Health Policy Project

The Health Policy Project has ended, but work continues under a new USAID five-year project, Health Policy Plus (HP+).


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Afghanistan Pursues Global Investment in the Health Sector
Dr. Ahmad Jan Naeem, MoPH Deputy Minister for Policy and Planning, addresses potential investors in Dubai.
Health Policy Project/Afghanistan

KABUL, Afghanistan—On February 2, 2014, and March 11, 2014, Afghanistan’s Ministry of Public Health (MoPH), with support from the USAID-funded Health Policy Project (HPP), held its first international investment promotion events in Kabul and Dubai. Aimed at attracting private investment to Afghanistan’s hospital sector, these events were attended by over 180 participants, including investors, operators, and potential partners from around the world.

According to the MoPH National Health Accounts Report 2011-2012, an estimated U.S. $285 million flows out of Afghanistan annually through Afghans seeking health care services abroad. To support government efforts to improve access to healthcare in Afghanistan, donors have constructed several hospitals that, when complete, will provide thousands of additional beds for the country. However, the government alone does not have the human resources or financial capacity to operate these hospitals and is therefore seeking private investment through a public-private partnership (PPP) model. By leveraging private sector resources to complement public sector efforts, well-designed PPPs can increase the availability, scope, and quality of healthcare services. In addition, bringing Afghanistan’s investment opportunities to the global market is a critical component in building sustainability and stability in the Afghan economy and society. 

The MoPH’s Public-Private Partnership Unit (PPP), with USAID support, is leading efforts to identify international and local private operators for its PPP opportunities. In preparation for the investment promotion events, the Health Policy Project worked with the MoPH PPP Unit to develop promotional materials and conduct pre-event market sounding activities. They developed a rich and informative program that included keynote speakers from government, donor organizations, and the private sector, and conducted a series of interactive panel discussions. In these events, the MoPH showcased three upcoming PPP investment opportunities—Jinnah, Jamhuriat, and Sheikh Zayed hospitals—and provided participants with information about Afghanistan’s legal and regulatory framework for private investment.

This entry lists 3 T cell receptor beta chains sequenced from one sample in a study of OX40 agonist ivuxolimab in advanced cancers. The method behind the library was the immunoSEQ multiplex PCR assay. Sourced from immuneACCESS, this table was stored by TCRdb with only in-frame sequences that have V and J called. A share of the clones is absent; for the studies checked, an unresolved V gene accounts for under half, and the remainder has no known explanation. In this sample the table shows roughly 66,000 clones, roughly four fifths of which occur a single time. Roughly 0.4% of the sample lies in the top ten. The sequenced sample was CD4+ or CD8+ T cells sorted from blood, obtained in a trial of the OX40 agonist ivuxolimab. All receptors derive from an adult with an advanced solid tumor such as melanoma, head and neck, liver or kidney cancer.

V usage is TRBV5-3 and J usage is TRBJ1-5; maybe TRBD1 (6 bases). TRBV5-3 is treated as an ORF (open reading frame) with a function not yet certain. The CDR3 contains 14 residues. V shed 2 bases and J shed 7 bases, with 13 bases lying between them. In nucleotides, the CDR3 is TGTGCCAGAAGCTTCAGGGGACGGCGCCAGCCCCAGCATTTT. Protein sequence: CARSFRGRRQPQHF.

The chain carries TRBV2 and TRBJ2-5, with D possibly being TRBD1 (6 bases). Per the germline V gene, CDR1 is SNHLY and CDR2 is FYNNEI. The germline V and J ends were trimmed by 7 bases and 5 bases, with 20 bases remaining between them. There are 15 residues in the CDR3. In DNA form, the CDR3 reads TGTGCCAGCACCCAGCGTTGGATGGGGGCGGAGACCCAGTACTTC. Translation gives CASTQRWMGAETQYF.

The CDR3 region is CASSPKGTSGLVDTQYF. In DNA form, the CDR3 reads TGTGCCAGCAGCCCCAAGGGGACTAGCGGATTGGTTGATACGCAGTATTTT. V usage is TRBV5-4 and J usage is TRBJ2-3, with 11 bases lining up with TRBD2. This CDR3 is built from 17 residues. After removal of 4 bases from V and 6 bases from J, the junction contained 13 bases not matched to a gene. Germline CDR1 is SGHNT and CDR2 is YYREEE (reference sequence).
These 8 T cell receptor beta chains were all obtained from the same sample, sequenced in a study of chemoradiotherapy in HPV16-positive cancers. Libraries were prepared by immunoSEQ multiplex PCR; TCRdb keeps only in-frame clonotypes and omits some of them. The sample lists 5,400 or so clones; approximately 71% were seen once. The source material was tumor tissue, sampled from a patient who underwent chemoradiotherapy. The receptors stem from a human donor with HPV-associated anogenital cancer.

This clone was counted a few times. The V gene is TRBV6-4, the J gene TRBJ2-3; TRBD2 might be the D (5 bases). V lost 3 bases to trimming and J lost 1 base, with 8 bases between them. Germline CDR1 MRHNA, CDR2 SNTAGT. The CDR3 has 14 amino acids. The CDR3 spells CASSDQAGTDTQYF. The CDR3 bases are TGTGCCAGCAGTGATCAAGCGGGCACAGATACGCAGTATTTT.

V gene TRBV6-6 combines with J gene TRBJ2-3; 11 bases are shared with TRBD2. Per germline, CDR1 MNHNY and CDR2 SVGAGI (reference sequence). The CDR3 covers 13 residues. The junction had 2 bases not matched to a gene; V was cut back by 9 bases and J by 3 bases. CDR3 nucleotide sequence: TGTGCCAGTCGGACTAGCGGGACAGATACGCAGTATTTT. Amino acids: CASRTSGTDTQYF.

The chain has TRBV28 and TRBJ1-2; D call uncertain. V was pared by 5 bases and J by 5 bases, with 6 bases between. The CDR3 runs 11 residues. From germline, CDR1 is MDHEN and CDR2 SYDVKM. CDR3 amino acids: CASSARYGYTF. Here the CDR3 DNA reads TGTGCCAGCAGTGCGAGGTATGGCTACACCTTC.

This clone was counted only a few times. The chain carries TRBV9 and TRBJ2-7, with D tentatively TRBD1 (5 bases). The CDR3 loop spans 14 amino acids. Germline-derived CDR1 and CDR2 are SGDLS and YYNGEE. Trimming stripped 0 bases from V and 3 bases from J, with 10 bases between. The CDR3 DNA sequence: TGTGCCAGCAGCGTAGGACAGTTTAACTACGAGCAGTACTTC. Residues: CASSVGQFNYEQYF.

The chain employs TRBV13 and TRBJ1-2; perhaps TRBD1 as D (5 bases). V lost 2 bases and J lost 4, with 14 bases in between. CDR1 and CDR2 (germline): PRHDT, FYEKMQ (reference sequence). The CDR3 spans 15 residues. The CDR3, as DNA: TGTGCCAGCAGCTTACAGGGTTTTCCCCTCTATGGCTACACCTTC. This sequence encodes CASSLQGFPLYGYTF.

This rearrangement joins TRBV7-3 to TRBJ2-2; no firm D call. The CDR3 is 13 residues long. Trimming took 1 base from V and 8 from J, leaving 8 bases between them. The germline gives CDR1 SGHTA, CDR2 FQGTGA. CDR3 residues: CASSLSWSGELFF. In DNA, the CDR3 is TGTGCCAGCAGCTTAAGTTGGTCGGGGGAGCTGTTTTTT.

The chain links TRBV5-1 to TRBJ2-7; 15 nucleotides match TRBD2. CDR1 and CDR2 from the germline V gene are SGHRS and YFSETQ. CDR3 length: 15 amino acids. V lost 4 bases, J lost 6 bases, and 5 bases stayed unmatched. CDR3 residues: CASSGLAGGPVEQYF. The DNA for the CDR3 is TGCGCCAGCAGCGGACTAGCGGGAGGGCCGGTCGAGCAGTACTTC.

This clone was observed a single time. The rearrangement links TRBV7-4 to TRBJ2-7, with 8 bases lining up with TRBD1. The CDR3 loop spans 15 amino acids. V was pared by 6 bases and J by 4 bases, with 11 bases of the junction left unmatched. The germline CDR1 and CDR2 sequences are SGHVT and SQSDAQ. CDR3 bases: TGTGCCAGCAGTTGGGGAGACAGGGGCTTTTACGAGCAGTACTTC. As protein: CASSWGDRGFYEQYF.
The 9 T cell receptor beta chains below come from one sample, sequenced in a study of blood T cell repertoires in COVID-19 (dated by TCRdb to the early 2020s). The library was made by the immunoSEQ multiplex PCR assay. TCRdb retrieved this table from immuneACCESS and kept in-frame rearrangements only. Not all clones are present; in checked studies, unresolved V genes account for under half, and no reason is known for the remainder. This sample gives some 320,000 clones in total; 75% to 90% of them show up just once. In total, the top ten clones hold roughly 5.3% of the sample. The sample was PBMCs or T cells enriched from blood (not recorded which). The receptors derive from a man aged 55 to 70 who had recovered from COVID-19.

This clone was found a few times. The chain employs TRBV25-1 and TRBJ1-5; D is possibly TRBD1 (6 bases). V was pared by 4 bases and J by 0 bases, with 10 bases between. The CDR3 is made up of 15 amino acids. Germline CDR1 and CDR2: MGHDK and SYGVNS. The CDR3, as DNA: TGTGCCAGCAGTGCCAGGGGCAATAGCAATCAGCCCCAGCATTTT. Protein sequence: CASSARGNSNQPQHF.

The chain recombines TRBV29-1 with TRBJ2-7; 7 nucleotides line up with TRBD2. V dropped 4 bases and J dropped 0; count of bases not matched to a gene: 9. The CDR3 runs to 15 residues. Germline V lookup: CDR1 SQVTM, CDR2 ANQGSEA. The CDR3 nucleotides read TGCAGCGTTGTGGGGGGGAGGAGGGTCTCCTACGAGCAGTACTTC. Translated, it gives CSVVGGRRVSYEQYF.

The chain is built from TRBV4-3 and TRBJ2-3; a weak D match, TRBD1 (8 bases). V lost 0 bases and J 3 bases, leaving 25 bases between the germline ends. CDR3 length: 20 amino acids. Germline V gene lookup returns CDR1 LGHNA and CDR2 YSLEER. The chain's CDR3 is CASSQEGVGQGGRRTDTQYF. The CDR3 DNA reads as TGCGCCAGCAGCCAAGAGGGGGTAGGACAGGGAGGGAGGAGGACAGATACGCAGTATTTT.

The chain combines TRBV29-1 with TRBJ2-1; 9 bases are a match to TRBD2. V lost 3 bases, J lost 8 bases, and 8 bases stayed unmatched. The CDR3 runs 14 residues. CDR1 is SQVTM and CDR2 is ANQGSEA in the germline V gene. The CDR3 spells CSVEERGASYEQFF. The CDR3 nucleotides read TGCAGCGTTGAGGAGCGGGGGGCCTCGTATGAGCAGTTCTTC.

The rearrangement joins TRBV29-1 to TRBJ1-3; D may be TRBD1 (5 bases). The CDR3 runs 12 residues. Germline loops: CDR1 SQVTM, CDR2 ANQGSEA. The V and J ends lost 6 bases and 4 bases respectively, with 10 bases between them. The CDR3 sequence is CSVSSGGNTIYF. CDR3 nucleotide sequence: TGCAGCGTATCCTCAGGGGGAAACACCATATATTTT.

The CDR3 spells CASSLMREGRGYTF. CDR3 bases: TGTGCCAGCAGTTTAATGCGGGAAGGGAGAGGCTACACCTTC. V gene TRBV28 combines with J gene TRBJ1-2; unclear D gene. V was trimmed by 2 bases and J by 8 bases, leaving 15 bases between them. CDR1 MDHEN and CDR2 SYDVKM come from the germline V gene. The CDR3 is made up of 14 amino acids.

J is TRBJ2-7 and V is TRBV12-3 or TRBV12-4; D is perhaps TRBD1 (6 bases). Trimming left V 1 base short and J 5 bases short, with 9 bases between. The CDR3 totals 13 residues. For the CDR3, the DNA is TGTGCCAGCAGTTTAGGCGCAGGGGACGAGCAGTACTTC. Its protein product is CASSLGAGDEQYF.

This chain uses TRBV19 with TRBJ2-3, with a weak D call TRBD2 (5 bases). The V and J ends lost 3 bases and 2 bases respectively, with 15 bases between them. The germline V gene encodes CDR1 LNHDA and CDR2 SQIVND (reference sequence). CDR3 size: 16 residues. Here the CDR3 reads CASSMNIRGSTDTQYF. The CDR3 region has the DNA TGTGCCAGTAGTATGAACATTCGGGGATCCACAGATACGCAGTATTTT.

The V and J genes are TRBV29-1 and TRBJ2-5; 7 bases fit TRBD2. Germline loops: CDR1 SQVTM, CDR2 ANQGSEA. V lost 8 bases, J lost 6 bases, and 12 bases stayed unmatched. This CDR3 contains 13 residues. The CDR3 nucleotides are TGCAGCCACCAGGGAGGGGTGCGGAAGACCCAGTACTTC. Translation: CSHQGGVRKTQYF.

During the Kabul event, Dr. Abdul Qadir, the Director-General of Policy, Planning and External Relations at MoPH, noted, “The government and the MoPH are…[creating] a sound environment for participation of the private sector in all relevant sectors, especially in the healthcare system… We are sure [this] will both enable us to provide improved healthcare service and also will create new opportunities for our private sector.”

Panel discussions also provided an opportunity for investors to ask questions and voice any concerns, providing government with a better understanding of investors’ needs. For example, at the Dubai event, audience members were interested to learn more about the Afghan government’s plans to improve infrastructure (such as transportation routes) to ensure more people have access to the PPP facilities, and the incentives in place to attract private sector operators to a post-conflict country.

Since the event, the PPP Unit has fielded a number of inquiries from potential investors and is preparing to begin the procurement process for the hospital PPPs. In addition, through the event preparation and execution, the PPP Unit gained valuable experience in networking and promotion, and it plans to replicate these events for future investment opportunities. With their capacity strengthened in investment promotion, the Health Policy Project is now working with the PPP Unit to develop and negotiate PPP contracts and put into place systems and processes to facilitate large-scale procurement.

Following these two successful events, Khan Mohammad Zamani, Head of the MoPH PPP Unit, said, “Just a few years ago, the promotion of private investment in health by the MoPH wouldn’t have happened. But now we have the systems in place to work in partnership with the private sector through PPPs to bring more quality health services to more Afghans. These events have generated a lot of interest from private investors in global markets, and we are ready for the next phase—which is to secure PPP contracts for all of these facilities.”

For more information on HPP's work in Afghanistan, click here:

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The Health Policy Project is a five-year cooperative agreement funded by the U.S. Agency for International Development under Agreement No. AID-OAA-A-10-00067, beginning September 30, 2010. The project's HIV-related activities are supported by the U.S. President's Emergency Plan for AIDS Relief (PEPFAR). It is implemented by Futures Group, in collaboration with Plan International USA, Avenir Health (previously Futures Institute), Partners in Population and Development, Africa Regional Office (PPD ARO), Population Reference Bureau (PRB), RTI International, and White Ribbon Alliance for Safe Motherhood (WRA). The information provided on this Web site is not official U.S. Government information and does not represent the views or positions of the U.S. Agency for International Development or the U.S. Government.

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